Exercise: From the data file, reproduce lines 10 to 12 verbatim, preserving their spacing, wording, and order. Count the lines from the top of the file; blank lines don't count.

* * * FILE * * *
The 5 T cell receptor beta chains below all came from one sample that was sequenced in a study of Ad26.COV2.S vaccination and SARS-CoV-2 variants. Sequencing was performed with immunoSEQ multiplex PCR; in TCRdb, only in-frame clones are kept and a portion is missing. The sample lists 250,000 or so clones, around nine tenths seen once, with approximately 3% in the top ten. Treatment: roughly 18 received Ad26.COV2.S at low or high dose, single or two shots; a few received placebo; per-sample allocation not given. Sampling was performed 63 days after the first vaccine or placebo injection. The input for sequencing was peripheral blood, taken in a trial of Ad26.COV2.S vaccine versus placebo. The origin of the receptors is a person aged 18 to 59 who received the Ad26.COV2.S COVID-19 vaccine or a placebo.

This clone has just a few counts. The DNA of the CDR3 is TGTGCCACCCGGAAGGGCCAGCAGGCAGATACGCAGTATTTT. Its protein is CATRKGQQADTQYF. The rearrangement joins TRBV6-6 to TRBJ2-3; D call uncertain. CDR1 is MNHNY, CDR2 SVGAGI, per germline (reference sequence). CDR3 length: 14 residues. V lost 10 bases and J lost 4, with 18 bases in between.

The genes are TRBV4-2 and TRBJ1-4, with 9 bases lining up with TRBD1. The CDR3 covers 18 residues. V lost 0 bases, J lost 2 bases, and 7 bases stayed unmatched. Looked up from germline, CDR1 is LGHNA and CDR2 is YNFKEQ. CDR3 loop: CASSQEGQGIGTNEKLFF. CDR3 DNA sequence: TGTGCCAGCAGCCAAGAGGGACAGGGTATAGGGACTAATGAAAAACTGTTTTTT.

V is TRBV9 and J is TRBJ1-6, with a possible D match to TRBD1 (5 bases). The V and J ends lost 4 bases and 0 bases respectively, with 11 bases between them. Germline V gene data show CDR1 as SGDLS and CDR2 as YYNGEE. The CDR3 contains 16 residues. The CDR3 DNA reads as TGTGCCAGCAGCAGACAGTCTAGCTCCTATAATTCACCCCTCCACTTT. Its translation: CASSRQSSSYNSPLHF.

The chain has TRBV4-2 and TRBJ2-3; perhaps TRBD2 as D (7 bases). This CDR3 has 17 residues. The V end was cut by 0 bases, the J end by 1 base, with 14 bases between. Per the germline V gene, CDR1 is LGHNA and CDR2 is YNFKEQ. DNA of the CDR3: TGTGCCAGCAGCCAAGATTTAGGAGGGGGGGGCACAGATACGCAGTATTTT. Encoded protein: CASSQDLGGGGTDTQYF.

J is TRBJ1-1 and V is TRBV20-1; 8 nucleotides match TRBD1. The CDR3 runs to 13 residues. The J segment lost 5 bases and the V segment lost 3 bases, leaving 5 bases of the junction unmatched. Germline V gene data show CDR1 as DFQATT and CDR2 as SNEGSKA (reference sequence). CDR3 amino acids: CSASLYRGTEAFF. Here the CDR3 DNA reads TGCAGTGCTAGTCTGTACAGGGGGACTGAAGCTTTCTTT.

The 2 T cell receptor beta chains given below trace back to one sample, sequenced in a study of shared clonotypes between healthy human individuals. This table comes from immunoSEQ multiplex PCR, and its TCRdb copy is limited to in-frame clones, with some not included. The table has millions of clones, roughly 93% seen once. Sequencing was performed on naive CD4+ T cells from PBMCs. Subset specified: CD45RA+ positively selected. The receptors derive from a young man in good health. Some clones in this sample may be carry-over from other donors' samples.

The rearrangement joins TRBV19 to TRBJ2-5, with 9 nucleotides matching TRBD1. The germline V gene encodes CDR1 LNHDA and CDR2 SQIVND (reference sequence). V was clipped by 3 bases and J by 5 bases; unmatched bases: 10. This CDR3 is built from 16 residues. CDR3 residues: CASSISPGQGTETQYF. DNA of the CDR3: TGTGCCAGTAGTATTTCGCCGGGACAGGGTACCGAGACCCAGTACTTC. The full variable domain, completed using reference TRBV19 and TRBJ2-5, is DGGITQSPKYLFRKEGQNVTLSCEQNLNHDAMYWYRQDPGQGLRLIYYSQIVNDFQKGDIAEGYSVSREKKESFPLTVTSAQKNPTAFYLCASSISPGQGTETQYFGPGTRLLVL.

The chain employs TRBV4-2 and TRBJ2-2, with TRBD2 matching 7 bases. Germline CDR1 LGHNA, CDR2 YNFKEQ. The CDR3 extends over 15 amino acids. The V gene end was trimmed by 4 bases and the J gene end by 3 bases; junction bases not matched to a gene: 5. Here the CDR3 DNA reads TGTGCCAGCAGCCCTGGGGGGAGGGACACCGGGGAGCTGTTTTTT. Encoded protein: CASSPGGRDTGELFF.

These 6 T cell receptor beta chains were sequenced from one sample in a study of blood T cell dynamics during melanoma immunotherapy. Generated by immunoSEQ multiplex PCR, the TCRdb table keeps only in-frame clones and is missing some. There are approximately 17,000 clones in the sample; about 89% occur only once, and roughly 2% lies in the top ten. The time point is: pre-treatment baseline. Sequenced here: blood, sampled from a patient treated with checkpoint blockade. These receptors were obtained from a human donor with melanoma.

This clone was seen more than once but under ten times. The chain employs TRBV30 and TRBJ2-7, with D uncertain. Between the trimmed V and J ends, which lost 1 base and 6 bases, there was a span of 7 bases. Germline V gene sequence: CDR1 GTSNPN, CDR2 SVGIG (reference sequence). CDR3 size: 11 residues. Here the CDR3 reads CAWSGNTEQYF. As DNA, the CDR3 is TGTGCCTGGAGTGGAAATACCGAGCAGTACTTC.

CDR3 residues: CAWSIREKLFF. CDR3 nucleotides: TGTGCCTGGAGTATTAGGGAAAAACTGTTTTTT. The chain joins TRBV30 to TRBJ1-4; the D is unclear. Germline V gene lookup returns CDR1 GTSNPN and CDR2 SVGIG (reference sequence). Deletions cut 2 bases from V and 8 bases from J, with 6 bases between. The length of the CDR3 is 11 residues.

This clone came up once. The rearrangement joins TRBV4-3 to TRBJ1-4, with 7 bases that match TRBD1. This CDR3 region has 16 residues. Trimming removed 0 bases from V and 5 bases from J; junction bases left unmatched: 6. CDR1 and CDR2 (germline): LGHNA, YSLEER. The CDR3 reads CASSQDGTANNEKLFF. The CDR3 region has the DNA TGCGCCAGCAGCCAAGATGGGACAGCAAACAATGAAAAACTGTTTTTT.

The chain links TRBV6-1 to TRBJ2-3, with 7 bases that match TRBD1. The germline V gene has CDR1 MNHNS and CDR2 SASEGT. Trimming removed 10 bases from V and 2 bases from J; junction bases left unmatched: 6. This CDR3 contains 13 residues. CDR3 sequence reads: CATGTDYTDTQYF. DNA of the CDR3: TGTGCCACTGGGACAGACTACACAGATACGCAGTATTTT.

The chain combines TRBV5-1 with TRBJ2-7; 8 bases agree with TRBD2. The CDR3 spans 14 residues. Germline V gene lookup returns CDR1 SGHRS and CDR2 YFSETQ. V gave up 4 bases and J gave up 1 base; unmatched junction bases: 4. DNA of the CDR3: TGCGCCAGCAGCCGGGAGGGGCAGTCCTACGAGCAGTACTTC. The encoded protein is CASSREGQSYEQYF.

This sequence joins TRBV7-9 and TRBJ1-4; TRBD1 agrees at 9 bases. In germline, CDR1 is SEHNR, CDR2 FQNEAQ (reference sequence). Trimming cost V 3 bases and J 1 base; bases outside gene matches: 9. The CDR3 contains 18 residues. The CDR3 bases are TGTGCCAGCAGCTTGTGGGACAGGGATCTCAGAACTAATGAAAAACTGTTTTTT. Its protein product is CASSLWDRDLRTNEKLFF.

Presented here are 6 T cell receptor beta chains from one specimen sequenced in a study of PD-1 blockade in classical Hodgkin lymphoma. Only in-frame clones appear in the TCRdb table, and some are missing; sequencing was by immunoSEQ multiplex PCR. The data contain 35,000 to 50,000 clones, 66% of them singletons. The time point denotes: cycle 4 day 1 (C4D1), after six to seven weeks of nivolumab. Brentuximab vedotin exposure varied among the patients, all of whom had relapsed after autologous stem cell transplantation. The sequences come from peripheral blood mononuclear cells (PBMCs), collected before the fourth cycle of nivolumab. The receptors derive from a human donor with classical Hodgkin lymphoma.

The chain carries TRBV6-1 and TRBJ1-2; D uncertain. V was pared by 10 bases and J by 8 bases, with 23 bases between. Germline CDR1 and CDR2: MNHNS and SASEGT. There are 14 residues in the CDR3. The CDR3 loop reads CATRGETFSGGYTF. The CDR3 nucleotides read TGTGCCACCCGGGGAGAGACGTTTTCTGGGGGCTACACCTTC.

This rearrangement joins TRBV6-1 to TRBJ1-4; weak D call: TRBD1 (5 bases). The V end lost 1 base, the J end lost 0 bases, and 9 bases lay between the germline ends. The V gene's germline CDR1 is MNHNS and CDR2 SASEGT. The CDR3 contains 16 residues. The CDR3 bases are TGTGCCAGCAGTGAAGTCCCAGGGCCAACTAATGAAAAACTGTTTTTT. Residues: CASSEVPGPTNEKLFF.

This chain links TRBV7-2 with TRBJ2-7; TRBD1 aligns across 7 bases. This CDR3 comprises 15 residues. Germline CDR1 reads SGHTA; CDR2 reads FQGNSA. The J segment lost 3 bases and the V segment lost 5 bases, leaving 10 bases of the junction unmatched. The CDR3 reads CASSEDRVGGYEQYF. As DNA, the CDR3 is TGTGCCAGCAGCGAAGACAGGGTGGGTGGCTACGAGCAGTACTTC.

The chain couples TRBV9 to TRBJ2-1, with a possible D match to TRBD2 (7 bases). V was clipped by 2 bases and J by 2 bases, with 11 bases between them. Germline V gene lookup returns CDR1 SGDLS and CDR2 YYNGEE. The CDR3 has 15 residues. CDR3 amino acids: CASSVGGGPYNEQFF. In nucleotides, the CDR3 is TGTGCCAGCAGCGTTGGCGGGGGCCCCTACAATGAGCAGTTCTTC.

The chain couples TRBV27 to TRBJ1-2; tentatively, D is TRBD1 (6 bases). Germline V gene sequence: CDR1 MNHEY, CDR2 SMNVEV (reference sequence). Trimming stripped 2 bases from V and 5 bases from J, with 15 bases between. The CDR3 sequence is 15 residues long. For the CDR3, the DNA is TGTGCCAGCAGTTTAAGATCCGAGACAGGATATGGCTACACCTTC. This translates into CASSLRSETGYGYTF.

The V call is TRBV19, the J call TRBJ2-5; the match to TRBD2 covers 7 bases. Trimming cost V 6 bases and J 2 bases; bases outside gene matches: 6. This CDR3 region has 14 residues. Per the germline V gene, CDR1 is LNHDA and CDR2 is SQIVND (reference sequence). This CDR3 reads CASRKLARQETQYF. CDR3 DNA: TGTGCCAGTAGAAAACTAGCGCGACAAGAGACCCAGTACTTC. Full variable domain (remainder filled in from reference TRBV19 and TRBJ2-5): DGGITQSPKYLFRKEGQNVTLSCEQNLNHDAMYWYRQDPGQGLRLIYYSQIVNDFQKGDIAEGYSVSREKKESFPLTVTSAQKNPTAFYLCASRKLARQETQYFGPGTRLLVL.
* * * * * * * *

These 6 T cell receptor beta chains were sequenced from one sample in a study of blood T cell dynamics during melanoma immunotherapy. Generated by immunoSEQ multiplex PCR, the TCRdb table keeps only in-frame clones and is missing some. There are approximately 17,000 clones in the sample; about 89% occur only once, and roughly 2% lies in the top ten. The time point is: pre-treatment baseline. Sequenced here: blood, sampled from a patient treated with checkpoint blockade. These receptors were obtained from a human donor with melanoma.

This clone was seen more than once but under ten times. The chain employs TRBV30 and TRBJ2-7, with D uncertain. Between the trimmed V and J ends, which lost 1 base and 6 bases, there was a span of 7 bases. Germline V gene sequence: CDR1 GTSNPN, CDR2 SVGIG (reference sequence). CDR3 size: 11 residues. Here the CDR3 reads CAWSGNTEQYF. As DNA, the CDR3 is TGTGCCTGGAGTGGAAATACCGAGCAGTACTTC.

CDR3 residues: CAWSIREKLFF. CDR3 nucleotides: TGTGCCTGGAGTATTAGGGAAAAACTGTTTTTT. The chain joins TRBV30 to TRBJ1-4; the D is unclear. Germline V gene lookup returns CDR1 GTSNPN and CDR2 SVGIG (reference sequence). Deletions cut 2 bases from V and 8 bases from J, with 6 bases between. The length of the CDR3 is 11 residues.